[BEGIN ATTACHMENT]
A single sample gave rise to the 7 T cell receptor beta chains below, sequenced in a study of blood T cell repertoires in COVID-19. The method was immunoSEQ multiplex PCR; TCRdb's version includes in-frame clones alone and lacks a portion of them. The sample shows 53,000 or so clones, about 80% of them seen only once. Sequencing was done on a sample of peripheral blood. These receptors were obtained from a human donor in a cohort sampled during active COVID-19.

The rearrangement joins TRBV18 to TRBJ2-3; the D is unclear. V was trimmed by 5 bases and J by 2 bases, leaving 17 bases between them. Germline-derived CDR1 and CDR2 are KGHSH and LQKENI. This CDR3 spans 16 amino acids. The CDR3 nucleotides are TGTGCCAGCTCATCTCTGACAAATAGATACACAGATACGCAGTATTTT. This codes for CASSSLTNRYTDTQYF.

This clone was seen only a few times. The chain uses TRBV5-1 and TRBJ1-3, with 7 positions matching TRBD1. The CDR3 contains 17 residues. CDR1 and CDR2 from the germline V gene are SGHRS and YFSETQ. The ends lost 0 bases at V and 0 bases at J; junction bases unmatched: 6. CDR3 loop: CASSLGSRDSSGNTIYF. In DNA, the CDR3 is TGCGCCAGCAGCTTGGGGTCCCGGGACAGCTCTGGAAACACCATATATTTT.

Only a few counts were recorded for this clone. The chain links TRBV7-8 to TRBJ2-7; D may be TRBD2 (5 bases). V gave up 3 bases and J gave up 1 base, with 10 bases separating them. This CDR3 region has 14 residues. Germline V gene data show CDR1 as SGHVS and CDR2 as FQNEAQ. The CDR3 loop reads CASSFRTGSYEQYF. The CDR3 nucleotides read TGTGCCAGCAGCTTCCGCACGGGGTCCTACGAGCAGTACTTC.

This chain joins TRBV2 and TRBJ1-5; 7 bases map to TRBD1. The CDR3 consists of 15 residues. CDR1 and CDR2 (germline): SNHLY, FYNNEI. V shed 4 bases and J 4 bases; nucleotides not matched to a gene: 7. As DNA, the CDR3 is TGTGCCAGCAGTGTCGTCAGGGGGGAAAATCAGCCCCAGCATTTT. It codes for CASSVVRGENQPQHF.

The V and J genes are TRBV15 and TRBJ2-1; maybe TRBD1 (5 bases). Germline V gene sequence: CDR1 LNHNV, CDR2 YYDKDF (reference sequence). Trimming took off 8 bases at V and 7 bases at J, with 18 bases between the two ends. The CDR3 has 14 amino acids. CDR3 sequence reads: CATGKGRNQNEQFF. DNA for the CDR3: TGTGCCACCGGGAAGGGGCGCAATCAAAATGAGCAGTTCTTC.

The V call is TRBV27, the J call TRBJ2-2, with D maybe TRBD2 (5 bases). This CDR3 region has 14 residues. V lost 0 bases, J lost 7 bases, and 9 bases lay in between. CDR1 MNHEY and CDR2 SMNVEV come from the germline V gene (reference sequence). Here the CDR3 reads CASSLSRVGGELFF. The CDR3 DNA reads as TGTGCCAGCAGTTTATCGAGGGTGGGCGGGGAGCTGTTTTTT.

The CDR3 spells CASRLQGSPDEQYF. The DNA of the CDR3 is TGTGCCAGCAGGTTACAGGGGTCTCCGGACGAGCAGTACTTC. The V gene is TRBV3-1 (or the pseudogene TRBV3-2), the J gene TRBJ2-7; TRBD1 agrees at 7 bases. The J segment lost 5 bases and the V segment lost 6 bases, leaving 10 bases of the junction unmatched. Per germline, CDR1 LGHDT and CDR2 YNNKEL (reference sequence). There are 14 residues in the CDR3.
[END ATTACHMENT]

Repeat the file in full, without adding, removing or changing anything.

A single sample gave rise to the 7 T cell receptor beta chains below, sequenced in a study of blood T cell repertoires in COVID-19. The method was immunoSEQ multiplex PCR; TCRdb's version includes in-frame clones alone and lacks a portion of them. The sample shows 53,000 or so clones, about 80% of them seen only once. Sequencing was done on a sample of peripheral blood. These receptors were obtained from a human donor in a cohort sampled during active COVID-19.

The rearrangement joins TRBV18 to TRBJ2-3; the D is unclear. V was trimmed by 5 bases and J by 2 bases, leaving 17 bases between them. Germline-derived CDR1 and CDR2 are KGHSH and LQKENI. This CDR3 spans 16 amino acids. The CDR3 nucleotides are TGTGCCAGCTCATCTCTGACAAATAGATACACAGATACGCAGTATTTT. This codes for CASSSLTNRYTDTQYF.

This clone was seen only a few times. The chain uses TRBV5-1 and TRBJ1-3, with 7 positions matching TRBD1. The CDR3 contains 17 residues. CDR1 and CDR2 from the germline V gene are SGHRS and YFSETQ. The ends lost 0 bases at V and 0 bases at J; junction bases unmatched: 6. CDR3 loop: CASSLGSRDSSGNTIYF. In DNA, the CDR3 is TGCGCCAGCAGCTTGGGGTCCCGGGACAGCTCTGGAAACACCATATATTTT.

Only a few counts were recorded for this clone. The chain links TRBV7-8 to TRBJ2-7; D may be TRBD2 (5 bases). V gave up 3 bases and J gave up 1 base, with 10 bases separating them. This CDR3 region has 14 residues. Germline V gene data show CDR1 as SGHVS and CDR2 as FQNEAQ. The CDR3 loop reads CASSFRTGSYEQYF. The CDR3 nucleotides read TGTGCCAGCAGCTTCCGCACGGGGTCCTACGAGCAGTACTTC.

This chain joins TRBV2 and TRBJ1-5; 7 bases map to TRBD1. The CDR3 consists of 15 residues. CDR1 and CDR2 (germline): SNHLY, FYNNEI. V shed 4 bases and J 4 bases; nucleotides not matched to a gene: 7. As DNA, the CDR3 is TGTGCCAGCAGTGTCGTCAGGGGGGAAAATCAGCCCCAGCATTTT. It codes for CASSVVRGENQPQHF.

The V and J genes are TRBV15 and TRBJ2-1; maybe TRBD1 (5 bases). Germline V gene sequence: CDR1 LNHNV, CDR2 YYDKDF (reference sequence). Trimming took off 8 bases at V and 7 bases at J, with 18 bases between the two ends. The CDR3 has 14 amino acids. CDR3 sequence reads: CATGKGRNQNEQFF. DNA for the CDR3: TGTGCCACCGGGAAGGGGCGCAATCAAAATGAGCAGTTCTTC.

The V call is TRBV27, the J call TRBJ2-2, with D maybe TRBD2 (5 bases). This CDR3 region has 14 residues. V lost 0 bases, J lost 7 bases, and 9 bases lay in between. CDR1 MNHEY and CDR2 SMNVEV come from the germline V gene (reference sequence). Here the CDR3 reads CASSLSRVGGELFF. The CDR3 DNA reads as TGTGCCAGCAGTTTATCGAGGGTGGGCGGGGAGCTGTTTTTT.

The CDR3 spells CASRLQGSPDEQYF. The DNA of the CDR3 is TGTGCCAGCAGGTTACAGGGGTCTCCGGACGAGCAGTACTTC. The V gene is TRBV3-1 (or the pseudogene TRBV3-2), the J gene TRBJ2-7; TRBD1 agrees at 7 bases. The J segment lost 5 bases and the V segment lost 6 bases, leaving 10 bases of the junction unmatched. Per germline, CDR1 LGHDT and CDR2 YNNKEL (reference sequence). There are 14 residues in the CDR3.